Driving in Brazil – Don’t.

I highly discourage Canadians visiting Brazil from renting a car, or driving locally.

Some people when visiting another country like to rent a car to see the sights. In fact, I have heard anecdotes of Canadians (or even Americans) taking day trips in foreign countries that to the locals would take the better part of a week.   It is easy to get lulled into a sense of confidence in Brazil, because their road signs are strongly based on the US Manual on Uniform Traffic Control Devices Standard, which is used in the USA and is very similar to Canada’s own version. The major difference being that their signs are in Portuguese.

road-sign-2438289
Other than the Portuguese, this sign wouldn’t seem out of place in Canada

However, this is not a good idea to do in Brazil.  There are multiple reasons for this.

Brazilians are extremely aggressive drivers compared to Canadians. You may regularly find them running red lights, and disobeying other traffic laws. As much as you may occasionally see a motorcycle in Canada weave through traffic, this is something we experience at almost every stop when I am out with Minha Namorada (My Girlfriend) – and they will squeeze through the smallest of gaps. Additionally, cars will often drive  erratically, seemingly without regard to the other vehicles on the road. If you grew up with this, then you’d be fine.  But for a Canadian that is accustomed to having a lot more space, it is extremely disconcerting.

Additionally, directions can be difficult. Google Maps may send you through the Favelas rather than taking you the longer, but safer route. This happens much less if you have internet on your phone, but it is always better to be with an experienced driver who can recognize the signs before you enter into the wrong part of town – I know I’m not good at noticing.  Distracting driving laws also mean you can’t use your phone while behind the wheel, making it that much harder to get where you want to go.

Finally, road quality can be an issue. This is not to say that Canadian roads are always better – about 60% of Canada’s roads are unpaved, but you don’t want to hit a pothole and get stuck in the middle of nowhere, hoping that the next person to come your way will stop and help you.  This would be especially worrisome if you don’t speak Portuguese.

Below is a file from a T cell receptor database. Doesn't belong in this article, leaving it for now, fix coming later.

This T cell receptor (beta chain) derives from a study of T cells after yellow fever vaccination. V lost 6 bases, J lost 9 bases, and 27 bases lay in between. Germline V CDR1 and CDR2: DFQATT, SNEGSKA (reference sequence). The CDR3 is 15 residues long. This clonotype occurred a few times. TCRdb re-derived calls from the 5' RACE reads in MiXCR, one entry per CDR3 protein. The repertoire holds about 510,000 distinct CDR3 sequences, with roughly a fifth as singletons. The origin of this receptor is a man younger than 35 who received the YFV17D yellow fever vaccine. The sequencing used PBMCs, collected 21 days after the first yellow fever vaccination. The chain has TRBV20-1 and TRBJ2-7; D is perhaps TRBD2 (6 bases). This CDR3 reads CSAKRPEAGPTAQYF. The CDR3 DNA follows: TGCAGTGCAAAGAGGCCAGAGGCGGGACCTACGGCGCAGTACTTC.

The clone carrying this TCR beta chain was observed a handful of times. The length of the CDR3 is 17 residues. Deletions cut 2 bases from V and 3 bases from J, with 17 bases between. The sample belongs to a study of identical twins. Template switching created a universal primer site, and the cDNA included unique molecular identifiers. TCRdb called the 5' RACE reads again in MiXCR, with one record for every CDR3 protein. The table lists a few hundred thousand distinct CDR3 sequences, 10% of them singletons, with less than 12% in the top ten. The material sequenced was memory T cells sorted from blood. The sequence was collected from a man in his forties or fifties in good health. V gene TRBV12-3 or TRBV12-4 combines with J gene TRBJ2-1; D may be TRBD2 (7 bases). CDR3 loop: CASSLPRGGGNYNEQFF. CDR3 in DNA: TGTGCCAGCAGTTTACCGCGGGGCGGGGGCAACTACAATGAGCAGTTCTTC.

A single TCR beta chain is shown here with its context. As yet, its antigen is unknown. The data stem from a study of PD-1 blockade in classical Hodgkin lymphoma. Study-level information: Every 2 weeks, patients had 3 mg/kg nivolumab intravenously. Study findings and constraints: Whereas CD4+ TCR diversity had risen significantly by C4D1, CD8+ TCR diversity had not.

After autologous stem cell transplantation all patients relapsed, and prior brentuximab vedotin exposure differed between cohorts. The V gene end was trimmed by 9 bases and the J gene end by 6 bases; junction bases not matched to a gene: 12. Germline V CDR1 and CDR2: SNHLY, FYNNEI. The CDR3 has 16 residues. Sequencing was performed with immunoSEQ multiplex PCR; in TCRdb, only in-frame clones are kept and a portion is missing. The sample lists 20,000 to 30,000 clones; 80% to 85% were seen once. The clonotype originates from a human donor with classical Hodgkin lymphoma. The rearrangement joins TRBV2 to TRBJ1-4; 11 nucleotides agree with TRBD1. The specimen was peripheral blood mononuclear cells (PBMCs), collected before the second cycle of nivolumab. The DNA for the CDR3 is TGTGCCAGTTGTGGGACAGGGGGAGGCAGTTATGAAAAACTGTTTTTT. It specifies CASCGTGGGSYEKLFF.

The better options are to arrange travel between cities with your travel agent ahead of time, and to use Uber or have your hotel arrange a taxi for you. Uber is generally safer, as you can quickly look at the driver’s history (rating, number of rides, etc.), but I also understand that many people will not feel comfortable getting into an unknown person’s car. So, note the Canadian Government’s suggestions on taxi travel in Brazil:

  • Local law requires the use of the taxi meter to determine the legal fare. Adding surcharges to a fare is illegal.

    Should taxi rates change and their taxi meters have not been adjusted, drivers may indicate these changes by showing an authorized paper with the new fares.

    Many tourists hire “radio taxis”, also known as “commun taxis.” These taxis operate at a fixed price irrespective of the time of the day and the time it takes to arrive at your destination.

    • Only use official taxis
    • Upon arrival to Brazil, purchase your fare from licensed taxi offices in the airport arrival hall or near the taxi queues
    • During your stay, use licensed taxis from taxi stands

https://travel.gc.ca/destinations/brazil

Do not use the buses, or any form of public transit at night.

If you do insist on driving, Brazil allows Canadians to drive for up to 180 days with a Canadian Drivers’ License, although its recommended you get an international drivers’ permit, and have a translation of your license.  Brazil has a zero tolerance for drinking and driving (0.00%), with heavy fines or jail time should you be caught.

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